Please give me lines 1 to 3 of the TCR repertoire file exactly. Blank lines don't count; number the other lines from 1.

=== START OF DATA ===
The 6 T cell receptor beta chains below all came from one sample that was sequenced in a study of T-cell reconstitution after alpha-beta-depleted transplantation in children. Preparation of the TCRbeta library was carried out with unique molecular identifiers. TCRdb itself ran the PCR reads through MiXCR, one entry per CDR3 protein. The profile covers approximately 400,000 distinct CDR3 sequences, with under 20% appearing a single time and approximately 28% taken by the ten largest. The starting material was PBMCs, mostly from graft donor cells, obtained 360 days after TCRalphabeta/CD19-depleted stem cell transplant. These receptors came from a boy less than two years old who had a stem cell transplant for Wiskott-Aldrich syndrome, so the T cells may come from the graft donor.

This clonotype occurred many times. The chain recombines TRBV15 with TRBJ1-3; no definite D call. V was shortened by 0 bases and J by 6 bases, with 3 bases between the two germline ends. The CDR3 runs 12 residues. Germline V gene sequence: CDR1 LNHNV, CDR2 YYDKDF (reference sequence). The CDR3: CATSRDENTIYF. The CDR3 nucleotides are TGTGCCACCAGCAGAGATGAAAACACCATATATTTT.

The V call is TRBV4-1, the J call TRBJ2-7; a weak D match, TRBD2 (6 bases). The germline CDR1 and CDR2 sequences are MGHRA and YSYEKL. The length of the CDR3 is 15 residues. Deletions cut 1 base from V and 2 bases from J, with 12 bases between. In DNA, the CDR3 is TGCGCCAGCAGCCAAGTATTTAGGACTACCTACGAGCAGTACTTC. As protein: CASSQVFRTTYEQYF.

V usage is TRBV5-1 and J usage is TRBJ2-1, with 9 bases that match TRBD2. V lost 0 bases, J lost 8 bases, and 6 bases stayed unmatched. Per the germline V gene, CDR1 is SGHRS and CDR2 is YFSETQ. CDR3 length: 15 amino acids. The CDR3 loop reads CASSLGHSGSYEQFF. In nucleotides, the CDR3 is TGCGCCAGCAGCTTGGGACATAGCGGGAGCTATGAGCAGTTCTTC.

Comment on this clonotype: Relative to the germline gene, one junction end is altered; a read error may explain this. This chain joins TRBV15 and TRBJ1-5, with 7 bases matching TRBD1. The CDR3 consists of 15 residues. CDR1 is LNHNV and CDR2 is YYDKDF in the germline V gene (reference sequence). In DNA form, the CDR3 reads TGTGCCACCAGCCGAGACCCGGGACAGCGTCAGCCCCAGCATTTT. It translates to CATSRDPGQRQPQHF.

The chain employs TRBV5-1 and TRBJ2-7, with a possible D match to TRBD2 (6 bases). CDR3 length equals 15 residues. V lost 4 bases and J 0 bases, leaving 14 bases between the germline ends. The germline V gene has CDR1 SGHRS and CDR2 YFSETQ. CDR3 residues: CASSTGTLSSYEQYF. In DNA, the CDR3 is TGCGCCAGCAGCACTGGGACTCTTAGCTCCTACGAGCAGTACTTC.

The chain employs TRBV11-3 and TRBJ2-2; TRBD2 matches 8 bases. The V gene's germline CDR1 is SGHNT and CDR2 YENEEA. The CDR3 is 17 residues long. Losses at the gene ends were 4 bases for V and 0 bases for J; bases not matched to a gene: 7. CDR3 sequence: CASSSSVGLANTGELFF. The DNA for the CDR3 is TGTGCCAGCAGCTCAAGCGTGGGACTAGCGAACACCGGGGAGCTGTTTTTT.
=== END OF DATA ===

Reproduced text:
The 6 T cell receptor beta chains below all came from one sample that was sequenced in a study of T-cell reconstitution after alpha-beta-depleted transplantation in children. Preparation of the TCRbeta library was carried out with unique molecular identifiers. TCRdb itself ran the PCR reads through MiXCR, one entry per CDR3 protein. The profile covers approximately 400,000 distinct CDR3 sequences, with under 20% appearing a single time and approximately 28% taken by the ten largest. The starting material was PBMCs, mostly from graft donor cells, obtained 360 days after TCRalphabeta/CD19-depleted stem cell transplant. These receptors came from a boy less than two years old who had a stem cell transplant for Wiskott-Aldrich syndrome, so the T cells may come from the graft donor.

This clonotype occurred many times. The chain recombines TRBV15 with TRBJ1-3; no definite D call. V was shortened by 0 bases and J by 6 bases, with 3 bases between the two germline ends. The CDR3 runs 12 residues. Germline V gene sequence: CDR1 LNHNV, CDR2 YYDKDF (reference sequence). The CDR3: CATSRDENTIYF. The CDR3 nucleotides are TGTGCCACCAGCAGAGATGAAAACACCATATATTTT.

The V call is TRBV4-1, the J call TRBJ2-7; a weak D match, TRBD2 (6 bases). The germline CDR1 and CDR2 sequences are MGHRA and YSYEKL. The length of the CDR3 is 15 residues. Deletions cut 1 base from V and 2 bases from J, with 12 bases between. In DNA, the CDR3 is TGCGCCAGCAGCCAAGTATTTAGGACTACCTACGAGCAGTACTTC. As protein: CASSQVFRTTYEQYF.